Les Deux Magot
Quiche was also available early morning at Les Deux Magots but I didn’t try it, because by the time I saw it on the menu, I had already enjoyed to Café Louise quiche and staff.

Café Louise
I discovered Café Louise unintentionally one eeeeearly morning at 6am-ish when I woke up and couldn’t get back to sleep. So I decided to wander around St. Germain. I didn’t get very far. The door was open, chairs still mostly up, but I saw people going in and getting espresso which sounded like a fine idea.

What I enjoyed about Café Louise:
- Very pleasant interior for morning. Light Yellow – black/brown – white interior, natural stone, perfect to encourage waking up.
- Clean
- Cute and exceptionally nice servers.
- Good / very good coffee and espresso
- Delicious croissants and pastries

And the 2 biggies:

- Starting at 7am delicious hot fluffy quiche. Suggestion: Always call to double-check things,but 2 for 2 times, starting at 7am

- A diverse Sunday brunch, including THE best oven roasted chicken drumsticks I have ever tasted in my life.

The goat cheese & ham quiche at Café Louise during the week was especially delicious; tasted like it was just made. Well thought out flavor balance and crust. Sunday’s salmon quiche was a little strong on the smoked salmon taste for my liking.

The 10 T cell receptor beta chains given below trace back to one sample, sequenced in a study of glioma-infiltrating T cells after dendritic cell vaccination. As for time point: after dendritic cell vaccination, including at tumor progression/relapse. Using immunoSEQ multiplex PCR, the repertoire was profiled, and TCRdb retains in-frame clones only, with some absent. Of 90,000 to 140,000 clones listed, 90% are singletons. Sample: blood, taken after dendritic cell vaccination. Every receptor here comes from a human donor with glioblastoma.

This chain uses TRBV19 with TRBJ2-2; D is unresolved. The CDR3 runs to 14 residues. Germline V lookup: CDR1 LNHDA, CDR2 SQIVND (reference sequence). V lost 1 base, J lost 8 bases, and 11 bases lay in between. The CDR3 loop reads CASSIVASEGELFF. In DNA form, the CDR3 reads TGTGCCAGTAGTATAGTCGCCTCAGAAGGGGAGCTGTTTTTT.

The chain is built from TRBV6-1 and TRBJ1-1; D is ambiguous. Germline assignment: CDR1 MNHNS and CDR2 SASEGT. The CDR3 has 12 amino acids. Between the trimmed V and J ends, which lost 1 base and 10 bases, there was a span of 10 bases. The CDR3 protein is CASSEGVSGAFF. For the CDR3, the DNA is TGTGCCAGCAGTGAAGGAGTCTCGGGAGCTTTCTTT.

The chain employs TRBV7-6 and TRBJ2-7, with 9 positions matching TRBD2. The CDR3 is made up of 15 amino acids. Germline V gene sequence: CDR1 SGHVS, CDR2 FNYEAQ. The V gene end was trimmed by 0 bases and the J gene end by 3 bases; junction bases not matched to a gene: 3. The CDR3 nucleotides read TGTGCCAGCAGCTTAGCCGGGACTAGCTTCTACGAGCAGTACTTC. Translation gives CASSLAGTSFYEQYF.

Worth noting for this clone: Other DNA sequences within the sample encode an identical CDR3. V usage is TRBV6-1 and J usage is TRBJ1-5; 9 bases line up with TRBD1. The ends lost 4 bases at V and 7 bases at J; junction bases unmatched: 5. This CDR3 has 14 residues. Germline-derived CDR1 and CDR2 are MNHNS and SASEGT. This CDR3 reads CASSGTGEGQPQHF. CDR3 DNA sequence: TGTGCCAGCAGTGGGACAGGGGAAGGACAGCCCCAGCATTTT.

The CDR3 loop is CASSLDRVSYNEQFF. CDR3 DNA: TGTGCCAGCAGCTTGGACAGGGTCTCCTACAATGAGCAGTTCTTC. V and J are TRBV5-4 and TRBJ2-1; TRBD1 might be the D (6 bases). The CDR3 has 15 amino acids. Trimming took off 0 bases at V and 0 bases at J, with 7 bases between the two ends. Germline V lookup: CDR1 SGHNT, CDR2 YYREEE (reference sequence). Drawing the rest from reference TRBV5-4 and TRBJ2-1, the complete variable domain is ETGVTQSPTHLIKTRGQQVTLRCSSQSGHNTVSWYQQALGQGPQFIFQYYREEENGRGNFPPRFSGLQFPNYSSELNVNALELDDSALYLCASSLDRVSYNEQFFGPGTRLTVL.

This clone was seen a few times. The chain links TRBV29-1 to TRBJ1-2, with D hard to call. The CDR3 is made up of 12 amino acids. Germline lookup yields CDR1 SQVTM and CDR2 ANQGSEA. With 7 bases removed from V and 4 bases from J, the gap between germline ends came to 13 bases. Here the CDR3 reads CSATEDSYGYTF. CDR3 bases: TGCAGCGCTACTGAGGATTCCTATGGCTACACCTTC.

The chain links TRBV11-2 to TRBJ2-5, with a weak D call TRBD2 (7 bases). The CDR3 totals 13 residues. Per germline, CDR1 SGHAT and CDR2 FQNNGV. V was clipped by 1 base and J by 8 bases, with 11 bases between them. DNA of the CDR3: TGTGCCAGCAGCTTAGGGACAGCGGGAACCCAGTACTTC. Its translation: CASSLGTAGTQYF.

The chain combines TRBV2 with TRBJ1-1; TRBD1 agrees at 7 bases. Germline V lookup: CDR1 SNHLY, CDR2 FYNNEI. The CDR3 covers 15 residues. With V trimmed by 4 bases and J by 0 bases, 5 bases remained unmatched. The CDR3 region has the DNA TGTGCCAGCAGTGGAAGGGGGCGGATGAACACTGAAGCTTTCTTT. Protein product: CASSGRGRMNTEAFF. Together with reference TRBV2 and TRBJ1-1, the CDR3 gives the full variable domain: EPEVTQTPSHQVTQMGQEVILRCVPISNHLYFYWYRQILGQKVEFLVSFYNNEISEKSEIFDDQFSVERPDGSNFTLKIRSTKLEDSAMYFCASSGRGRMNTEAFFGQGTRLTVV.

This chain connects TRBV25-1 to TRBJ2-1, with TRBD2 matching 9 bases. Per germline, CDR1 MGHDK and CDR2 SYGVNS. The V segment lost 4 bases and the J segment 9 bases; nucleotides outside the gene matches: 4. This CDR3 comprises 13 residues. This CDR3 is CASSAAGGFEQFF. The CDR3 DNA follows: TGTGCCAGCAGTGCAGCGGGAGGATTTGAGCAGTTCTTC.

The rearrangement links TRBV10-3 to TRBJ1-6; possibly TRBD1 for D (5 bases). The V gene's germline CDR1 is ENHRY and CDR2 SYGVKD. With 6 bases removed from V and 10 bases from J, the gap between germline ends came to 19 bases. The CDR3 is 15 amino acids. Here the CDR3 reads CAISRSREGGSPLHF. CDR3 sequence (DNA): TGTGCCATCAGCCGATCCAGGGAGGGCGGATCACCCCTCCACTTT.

At Café Louise when I arrived the first time at 6:30am-ish it was completely empty except for people getting espresso to go. At 7:15am-ish a couple families showed up for breakfast, as well as several people having a business breakfast. Sunday brunch requires reservations.

Other snippets of Christmas in Paris report:
Part 1
http://chowhound.chow.com/topics/931355
Part 2
http://chowhound.chow.com/topics/960451
Part 3
http://chowhound.chow.com/topics/962857

Mar 23, 2014
sweet100s in France

Which USA-domestic beers contain propylene glycol?

RB Hound>> Not trying to go the beer snob route here, but why are you limiting yourself to "domestic light beers"?

Only because
- I stick to a 1400 calories/day budget for 3-4 days, and 2000 on the 4-5'th.
- It scopes the problem to solve to a narrower one.

Beer has an interesting complex taste to me (though I'd guess most here would consider my beer tastes wimpy.) Beer is a VERY welcome alternative after mostly water, milk, tea, coffee. I make my own roasted nut mixture with rosemary, garlic powder, italian seasoning, olive oil, salt and pepper, and my favorite raw unsalted almonds. It's a favorite with beer.

My favorite 2 beers are
- Alaskan Amber (181 calories)